Architecture, Urbanism, and World War One
72nd Annual International Conference of the Society of Architectural Historians
April 24-28, 2019 / Providence, Rhode Island
CFP: State of Emergency: Architecture, Urbanism, and World War One
Session Chairs: Erin Sassin, Middlebury College, and Sophie Hochhäusl, Harvard University
“Far greater than the infamy of war is that of men who want to forget that it ever took place, although they exulted in it at the time,” wrote Austrian journalist Karl Kraus in The Last Days of Mankind, revealing humanity’s abyss on the eve of World War I. With the centennial of the conclusion of the First World War approaching, we seek to reassess what this cataclysmic global conflict meant for architecture and urbanism from a human, social, and economic perspective.
Histories of design have often emphasized wartime advances in mechanization and standardization that opened new fields of inquiry in the aftermath of WWI and blurred the meaning of what constituted architecture. Yet, the war also prompted the rapid development of military-architectural knowledge impacting civilian populations at great human cost. As mechanized trench warfare came to the brink of collapse, hyper-development was accompanied by the re-emergence of systems of underdevelopment, including barter and subsistence economies, as well as mobile kitchens, field railways, and do-it-yourself objects made in the state of emergency.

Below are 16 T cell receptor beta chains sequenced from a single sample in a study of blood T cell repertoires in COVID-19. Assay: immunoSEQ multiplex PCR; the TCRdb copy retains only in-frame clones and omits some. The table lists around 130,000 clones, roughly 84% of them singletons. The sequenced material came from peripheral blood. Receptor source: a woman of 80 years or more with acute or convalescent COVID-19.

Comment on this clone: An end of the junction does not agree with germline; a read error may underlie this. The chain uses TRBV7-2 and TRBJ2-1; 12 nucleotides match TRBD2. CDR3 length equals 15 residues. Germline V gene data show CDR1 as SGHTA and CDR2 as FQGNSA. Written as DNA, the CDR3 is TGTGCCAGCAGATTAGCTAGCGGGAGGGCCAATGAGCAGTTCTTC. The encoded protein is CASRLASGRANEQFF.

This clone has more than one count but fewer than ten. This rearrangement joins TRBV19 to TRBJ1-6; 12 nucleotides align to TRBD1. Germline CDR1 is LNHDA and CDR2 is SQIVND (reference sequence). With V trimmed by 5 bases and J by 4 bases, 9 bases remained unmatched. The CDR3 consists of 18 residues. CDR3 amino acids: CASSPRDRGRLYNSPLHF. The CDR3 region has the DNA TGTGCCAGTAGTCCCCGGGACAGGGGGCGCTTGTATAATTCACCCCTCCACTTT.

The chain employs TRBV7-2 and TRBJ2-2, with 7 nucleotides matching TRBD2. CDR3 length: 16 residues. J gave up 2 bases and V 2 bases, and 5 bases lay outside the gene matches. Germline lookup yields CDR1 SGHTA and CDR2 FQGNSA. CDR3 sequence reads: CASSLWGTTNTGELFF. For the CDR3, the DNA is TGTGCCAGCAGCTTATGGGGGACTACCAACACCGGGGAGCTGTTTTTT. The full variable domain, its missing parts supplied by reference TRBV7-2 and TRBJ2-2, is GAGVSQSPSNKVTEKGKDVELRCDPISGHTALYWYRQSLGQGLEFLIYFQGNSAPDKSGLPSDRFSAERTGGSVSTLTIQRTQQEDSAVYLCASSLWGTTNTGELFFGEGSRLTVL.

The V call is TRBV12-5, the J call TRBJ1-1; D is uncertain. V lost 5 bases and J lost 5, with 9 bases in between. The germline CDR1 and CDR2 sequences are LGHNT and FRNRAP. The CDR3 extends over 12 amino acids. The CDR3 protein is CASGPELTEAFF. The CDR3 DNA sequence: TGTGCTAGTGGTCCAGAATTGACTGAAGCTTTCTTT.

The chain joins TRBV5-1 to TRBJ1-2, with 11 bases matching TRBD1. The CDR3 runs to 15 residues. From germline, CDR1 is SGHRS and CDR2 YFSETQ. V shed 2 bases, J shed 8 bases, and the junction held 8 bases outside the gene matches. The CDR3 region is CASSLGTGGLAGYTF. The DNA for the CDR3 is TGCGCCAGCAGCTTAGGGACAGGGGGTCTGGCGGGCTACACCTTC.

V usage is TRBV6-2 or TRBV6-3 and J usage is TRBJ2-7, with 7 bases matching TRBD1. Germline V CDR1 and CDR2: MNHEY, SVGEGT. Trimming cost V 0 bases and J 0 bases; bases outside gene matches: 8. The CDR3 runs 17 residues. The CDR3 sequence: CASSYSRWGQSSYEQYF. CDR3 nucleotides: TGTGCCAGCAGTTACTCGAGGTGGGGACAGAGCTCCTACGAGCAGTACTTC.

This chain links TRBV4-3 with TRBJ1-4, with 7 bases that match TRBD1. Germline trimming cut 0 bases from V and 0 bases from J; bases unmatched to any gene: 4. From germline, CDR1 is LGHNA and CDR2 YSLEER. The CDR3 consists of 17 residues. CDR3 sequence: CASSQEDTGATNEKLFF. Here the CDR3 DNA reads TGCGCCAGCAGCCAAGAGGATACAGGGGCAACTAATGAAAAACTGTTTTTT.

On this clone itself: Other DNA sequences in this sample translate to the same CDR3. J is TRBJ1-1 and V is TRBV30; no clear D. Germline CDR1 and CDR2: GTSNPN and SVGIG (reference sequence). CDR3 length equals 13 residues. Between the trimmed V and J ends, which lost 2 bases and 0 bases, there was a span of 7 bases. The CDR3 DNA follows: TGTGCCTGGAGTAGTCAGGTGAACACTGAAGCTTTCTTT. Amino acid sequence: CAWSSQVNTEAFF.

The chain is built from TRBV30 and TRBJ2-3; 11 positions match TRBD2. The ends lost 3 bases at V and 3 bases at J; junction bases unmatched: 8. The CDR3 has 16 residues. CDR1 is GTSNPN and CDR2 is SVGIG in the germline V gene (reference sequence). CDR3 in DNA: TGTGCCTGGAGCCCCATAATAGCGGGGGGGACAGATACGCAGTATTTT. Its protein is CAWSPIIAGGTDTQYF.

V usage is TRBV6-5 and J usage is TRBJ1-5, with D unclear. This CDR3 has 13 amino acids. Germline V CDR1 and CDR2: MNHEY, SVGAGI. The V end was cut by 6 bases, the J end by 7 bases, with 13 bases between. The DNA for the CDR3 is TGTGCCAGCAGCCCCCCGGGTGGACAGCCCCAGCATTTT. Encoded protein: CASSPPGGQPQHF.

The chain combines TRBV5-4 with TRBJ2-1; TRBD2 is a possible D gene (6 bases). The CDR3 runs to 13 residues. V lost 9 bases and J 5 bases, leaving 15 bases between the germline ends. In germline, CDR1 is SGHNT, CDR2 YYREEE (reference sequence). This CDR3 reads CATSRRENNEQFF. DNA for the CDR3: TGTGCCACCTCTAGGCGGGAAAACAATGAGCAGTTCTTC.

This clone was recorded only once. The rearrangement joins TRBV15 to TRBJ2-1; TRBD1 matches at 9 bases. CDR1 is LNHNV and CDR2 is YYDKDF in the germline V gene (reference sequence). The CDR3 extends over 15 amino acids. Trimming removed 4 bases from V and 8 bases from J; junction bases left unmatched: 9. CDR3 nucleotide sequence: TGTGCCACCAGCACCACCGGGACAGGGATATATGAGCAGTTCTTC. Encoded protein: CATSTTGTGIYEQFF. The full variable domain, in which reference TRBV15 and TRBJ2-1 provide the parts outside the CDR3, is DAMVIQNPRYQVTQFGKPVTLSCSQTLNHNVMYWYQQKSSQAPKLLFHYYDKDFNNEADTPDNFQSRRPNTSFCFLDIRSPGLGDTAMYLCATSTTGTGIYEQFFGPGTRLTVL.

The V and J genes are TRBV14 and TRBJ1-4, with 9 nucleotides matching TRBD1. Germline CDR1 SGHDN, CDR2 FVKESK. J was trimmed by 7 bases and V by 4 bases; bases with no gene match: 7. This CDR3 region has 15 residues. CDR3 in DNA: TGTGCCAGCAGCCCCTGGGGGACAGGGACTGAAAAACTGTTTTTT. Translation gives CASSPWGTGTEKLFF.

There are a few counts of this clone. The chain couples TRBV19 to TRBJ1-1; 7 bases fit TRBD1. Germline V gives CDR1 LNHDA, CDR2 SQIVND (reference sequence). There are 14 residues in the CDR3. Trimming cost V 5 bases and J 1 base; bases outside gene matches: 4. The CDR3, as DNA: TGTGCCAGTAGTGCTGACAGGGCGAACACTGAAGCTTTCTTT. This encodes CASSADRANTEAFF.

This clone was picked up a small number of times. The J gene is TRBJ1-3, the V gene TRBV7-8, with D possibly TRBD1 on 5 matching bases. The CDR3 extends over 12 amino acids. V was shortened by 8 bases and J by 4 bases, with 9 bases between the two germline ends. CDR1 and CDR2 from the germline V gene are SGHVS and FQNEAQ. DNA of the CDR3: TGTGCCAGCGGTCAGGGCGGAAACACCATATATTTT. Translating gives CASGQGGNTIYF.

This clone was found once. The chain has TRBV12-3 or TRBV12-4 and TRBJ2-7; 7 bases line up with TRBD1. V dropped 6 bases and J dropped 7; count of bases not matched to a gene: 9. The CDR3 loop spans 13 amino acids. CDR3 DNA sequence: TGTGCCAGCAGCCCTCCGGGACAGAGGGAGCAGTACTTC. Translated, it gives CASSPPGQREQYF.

In this session, we seek to imbed the formation of architectural networks and institutions (such as the Glass Chain or Vkhutemas) in broader histories of wartime architectural production advanced by governments, institutions, organizations, or citizens in order to interrogate the complex and often violent relationship between front and home front. We particularly welcome papers that address regions impacted by WWI beyond Western Europe analyzing how architectural agents and institutions mitigated, exacerbated, or actively resisted complicity in this human tragedy. We seek contributions that consider the impact of the ephemeral and the creation of makeshift architecture by women and children in the transformation of wartime urbanism. Finally, we encourage projects that engage economic theories of the war and relate them to post-war debates on cooperation, socialization, and democracy.
The 72nd Annual International Conference of the Society of Architectural Historians will take place on April 24-28, 2019 in Providence, Rhode Island. Submission of abstracts begins on April 3, 2018. Applicants will submit a 300-word abstract and CV through the online portal of the Society of Architectural Historians. Please do not send these materials directly to the panel co-chairs. Submission of proposals to the SAH online portal closes at 11:59 on June 5, 2018.